macrumors regular
Oct 28, 2007
100
21
If you change your plan, you WILL lose any rollover minutes you have accumulated over the past year. Remember too that rollover minutes are only good for a year.
I don't see anything yet that would cause you to forfeit any minutes less than one-year old. From the press announcement: "Rollover Minutes: Unused Anytime Mins expire after the 12th billing period. Night & Weekend & Mobile to Mobile mins do not roll over." That is the same as the current policy. I have changed plans within AT&T over the past 3 years without losing any minutes.
We will have to see the fine print tomorrow. Although, with this new option, there is less need for rollover minutes if you talk to mostly other mobile phones (which is the case for me). It will be easier to accumulate minutes with this plan.
 

skeep5

macrumors 6502a
Mar 16, 2006
560
0
AZ
well this kinda goes along with the A-list requirements, for A-list you have to have a high enough minute plan, and if you do, like me, you never end up using your minutes because everyone you call is on your A-list. So I have 9000 rollover minutes... sheesh. And if i drop down a level, I lose all my rollovers, pay a fee, then have to bump it back up the next month anyway. It's just a complicated way of making sure I don't go over my minutes.

So I'll add this new feature tomorrow, and in 3 months I'll have 12000 rollover minutes. Hurray, i guess. :rolleyes:
 

iPhobic

macrumors newbie
Jun 16, 2010
17
0
Meh...

How about unlimited data for $20/month? That would be a real treat. I barely use my calling minutes :cool:
 

a.jfred

macrumors 6502
May 28, 2010
385
17
Austin, TX
And since we're not touching the data plan, those of us with the grandfathered unlimited data plan will still get to keep the unlimited data plan, n'est pas?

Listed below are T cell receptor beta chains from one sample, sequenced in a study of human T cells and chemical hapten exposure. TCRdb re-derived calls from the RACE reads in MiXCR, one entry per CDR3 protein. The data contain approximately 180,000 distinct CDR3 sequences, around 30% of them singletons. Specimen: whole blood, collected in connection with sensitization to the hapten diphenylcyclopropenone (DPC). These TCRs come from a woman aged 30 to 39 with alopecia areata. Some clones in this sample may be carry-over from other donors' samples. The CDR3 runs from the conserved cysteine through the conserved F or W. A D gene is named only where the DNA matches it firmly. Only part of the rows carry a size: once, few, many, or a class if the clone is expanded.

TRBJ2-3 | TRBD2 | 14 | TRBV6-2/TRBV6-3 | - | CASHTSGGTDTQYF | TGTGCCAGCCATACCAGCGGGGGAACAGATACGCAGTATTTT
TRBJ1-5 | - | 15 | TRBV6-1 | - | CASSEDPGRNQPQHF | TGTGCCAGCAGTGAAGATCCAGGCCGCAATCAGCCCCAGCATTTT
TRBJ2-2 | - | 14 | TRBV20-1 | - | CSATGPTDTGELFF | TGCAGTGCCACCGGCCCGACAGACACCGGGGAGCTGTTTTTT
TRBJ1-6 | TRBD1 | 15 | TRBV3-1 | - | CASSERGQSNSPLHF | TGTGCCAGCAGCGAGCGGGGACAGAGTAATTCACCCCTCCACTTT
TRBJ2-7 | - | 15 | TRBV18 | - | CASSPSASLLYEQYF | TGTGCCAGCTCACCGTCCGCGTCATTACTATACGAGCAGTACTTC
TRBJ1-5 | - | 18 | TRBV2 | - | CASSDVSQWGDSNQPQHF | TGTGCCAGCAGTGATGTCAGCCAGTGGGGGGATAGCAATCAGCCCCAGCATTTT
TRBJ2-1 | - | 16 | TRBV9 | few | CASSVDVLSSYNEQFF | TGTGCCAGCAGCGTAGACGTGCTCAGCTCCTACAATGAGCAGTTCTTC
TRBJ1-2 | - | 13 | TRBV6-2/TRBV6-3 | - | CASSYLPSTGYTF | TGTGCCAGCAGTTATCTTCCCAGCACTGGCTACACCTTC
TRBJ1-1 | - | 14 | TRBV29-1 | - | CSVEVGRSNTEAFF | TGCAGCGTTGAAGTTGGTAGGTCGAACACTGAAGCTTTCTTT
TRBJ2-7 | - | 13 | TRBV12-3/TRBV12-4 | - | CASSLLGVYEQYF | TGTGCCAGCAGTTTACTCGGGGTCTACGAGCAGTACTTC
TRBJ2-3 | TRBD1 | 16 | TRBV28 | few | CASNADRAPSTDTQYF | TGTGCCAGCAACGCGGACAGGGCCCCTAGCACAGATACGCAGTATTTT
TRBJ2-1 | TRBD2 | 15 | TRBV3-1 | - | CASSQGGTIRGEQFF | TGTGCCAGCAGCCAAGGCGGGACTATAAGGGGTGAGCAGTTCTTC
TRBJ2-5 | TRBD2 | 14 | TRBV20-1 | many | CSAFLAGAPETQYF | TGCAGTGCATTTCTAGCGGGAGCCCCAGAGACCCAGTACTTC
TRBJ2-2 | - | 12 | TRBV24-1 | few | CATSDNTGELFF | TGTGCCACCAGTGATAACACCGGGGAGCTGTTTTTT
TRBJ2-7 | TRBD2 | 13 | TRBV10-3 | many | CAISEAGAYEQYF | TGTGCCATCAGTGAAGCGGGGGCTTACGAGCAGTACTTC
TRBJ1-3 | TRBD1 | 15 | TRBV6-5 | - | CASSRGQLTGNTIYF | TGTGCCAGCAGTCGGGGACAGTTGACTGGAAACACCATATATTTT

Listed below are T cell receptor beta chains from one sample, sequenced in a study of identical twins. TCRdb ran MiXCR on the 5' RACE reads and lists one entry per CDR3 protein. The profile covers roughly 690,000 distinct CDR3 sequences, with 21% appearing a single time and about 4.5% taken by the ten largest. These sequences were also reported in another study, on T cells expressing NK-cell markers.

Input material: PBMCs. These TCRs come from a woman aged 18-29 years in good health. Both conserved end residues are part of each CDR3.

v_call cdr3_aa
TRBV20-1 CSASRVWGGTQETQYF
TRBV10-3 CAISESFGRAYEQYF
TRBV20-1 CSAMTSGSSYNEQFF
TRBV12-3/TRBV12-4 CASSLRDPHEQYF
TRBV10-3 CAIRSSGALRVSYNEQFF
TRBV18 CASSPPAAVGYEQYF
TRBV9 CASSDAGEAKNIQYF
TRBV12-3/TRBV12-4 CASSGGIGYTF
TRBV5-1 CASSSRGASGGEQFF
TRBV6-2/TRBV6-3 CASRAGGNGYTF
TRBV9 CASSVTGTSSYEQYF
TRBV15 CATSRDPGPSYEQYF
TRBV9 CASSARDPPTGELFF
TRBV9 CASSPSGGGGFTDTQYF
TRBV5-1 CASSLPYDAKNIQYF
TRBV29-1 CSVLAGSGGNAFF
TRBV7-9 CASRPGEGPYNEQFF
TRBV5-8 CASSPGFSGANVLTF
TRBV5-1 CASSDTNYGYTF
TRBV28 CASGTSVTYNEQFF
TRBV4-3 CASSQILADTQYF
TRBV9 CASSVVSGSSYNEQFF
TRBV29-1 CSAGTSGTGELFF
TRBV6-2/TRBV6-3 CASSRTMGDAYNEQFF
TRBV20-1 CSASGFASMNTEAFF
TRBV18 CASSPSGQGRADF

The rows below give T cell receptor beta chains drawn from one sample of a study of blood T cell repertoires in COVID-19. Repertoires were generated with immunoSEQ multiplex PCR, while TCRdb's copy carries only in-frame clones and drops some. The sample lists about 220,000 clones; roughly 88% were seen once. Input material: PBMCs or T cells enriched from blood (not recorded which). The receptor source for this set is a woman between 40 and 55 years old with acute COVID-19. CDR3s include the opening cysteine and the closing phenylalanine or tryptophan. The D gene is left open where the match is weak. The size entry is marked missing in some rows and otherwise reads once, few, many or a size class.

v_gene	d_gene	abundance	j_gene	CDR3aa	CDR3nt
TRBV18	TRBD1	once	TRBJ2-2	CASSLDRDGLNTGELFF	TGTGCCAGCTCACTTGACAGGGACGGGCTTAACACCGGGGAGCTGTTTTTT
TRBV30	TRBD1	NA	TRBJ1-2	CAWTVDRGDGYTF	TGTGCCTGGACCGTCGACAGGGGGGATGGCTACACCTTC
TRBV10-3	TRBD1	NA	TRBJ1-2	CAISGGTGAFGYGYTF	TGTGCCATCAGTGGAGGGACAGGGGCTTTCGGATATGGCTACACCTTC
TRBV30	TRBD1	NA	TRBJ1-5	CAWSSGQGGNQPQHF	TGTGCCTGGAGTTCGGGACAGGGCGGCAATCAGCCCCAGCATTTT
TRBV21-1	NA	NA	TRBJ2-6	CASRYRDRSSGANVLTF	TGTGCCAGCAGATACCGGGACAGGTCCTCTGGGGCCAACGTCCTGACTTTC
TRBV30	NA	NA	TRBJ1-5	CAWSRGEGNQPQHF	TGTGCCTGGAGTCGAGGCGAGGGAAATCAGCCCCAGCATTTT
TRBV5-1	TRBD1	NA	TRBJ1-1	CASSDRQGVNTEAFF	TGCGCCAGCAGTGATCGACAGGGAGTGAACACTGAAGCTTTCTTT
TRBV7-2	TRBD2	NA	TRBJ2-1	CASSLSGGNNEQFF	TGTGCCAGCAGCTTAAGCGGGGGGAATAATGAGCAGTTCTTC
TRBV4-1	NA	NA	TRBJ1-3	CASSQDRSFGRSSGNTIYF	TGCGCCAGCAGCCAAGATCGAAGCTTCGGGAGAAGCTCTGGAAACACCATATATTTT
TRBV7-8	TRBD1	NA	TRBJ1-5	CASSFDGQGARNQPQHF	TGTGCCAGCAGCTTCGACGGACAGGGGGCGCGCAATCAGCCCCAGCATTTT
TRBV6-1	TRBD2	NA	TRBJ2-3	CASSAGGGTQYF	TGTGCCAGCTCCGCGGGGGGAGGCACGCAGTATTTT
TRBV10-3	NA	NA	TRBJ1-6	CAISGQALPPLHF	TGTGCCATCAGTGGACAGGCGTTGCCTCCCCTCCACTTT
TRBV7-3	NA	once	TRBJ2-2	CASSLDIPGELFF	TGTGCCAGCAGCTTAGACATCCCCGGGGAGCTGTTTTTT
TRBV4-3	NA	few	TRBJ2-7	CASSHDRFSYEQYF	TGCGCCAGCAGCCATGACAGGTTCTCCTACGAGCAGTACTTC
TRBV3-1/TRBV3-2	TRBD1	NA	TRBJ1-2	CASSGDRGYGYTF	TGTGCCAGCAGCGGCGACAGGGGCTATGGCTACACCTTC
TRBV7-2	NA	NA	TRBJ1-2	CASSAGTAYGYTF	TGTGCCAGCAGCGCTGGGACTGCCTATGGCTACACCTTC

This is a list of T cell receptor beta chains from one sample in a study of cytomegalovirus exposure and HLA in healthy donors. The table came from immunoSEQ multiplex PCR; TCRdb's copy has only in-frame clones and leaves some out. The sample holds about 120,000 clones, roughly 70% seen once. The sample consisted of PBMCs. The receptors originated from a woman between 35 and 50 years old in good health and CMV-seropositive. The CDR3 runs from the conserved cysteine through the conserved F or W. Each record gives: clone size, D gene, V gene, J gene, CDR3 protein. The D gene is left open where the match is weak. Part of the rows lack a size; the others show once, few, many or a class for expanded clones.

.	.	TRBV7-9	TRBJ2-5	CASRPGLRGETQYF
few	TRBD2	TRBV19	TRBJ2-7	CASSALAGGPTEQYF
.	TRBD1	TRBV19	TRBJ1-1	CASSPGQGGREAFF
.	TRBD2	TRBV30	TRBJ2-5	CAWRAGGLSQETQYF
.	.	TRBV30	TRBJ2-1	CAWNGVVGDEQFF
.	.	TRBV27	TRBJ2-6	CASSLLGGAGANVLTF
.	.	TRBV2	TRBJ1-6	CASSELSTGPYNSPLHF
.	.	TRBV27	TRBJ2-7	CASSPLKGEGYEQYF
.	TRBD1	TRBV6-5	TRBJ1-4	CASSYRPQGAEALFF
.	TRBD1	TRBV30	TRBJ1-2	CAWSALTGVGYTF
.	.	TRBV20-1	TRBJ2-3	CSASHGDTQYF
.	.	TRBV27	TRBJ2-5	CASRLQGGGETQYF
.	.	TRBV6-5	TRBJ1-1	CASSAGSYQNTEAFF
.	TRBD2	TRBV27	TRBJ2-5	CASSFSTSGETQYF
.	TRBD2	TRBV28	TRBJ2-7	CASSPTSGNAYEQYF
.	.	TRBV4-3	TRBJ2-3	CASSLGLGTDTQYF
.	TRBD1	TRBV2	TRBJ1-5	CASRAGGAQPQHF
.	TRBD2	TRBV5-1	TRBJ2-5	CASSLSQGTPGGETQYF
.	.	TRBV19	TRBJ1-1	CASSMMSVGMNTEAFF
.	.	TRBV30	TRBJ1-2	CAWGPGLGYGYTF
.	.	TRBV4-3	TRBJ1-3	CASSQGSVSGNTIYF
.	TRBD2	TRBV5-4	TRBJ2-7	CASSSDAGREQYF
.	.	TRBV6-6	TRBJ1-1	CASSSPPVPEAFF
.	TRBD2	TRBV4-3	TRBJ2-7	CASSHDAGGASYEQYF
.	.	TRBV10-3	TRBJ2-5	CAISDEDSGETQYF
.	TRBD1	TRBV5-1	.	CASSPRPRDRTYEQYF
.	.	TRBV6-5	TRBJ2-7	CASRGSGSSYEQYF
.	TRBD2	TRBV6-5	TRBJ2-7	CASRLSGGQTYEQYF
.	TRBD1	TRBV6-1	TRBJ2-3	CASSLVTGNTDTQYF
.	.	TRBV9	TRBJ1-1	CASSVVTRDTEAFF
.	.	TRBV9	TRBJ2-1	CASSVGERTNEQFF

dotnsk

macrumors newbie
Aug 18, 2010
26
0
Sonoran Desert
Why is a calling feature tied to a messaging one?
I'd imagine so it looks like people are getting something for "free" (I'd be willing to bet that most of their customers are already on an unlimited messaging plan, particularly if they're on a family plan) while still maintaining some semblance of profitability for the carrier (messaging plans are generally believed to be pure profit).

I'm excited about this feature, even if I don't truly *need* it. I'm on the lowest-tiered family plan right now and I have literally thousands of rollover minutes. Most of my friends and family are on AT&T (lots of iPhone users) and I don't call anyone all that often anyway. However, it's always nice to have yet another feature that establishes peace of mind. Plus, I hope this is the first in a long line of steps to reduce the overall cost of monthly service for AT&T users (unlikely, but I can dream...and perhaps a massive deflection to Verizon will help speed things along).

Plus, it's just another choice for users. I may not use my phone as a phone all that often, but lots of AT&T users do. I bet this reduces the overall cost of a plan for some iPhone users, particularly those on a family plan.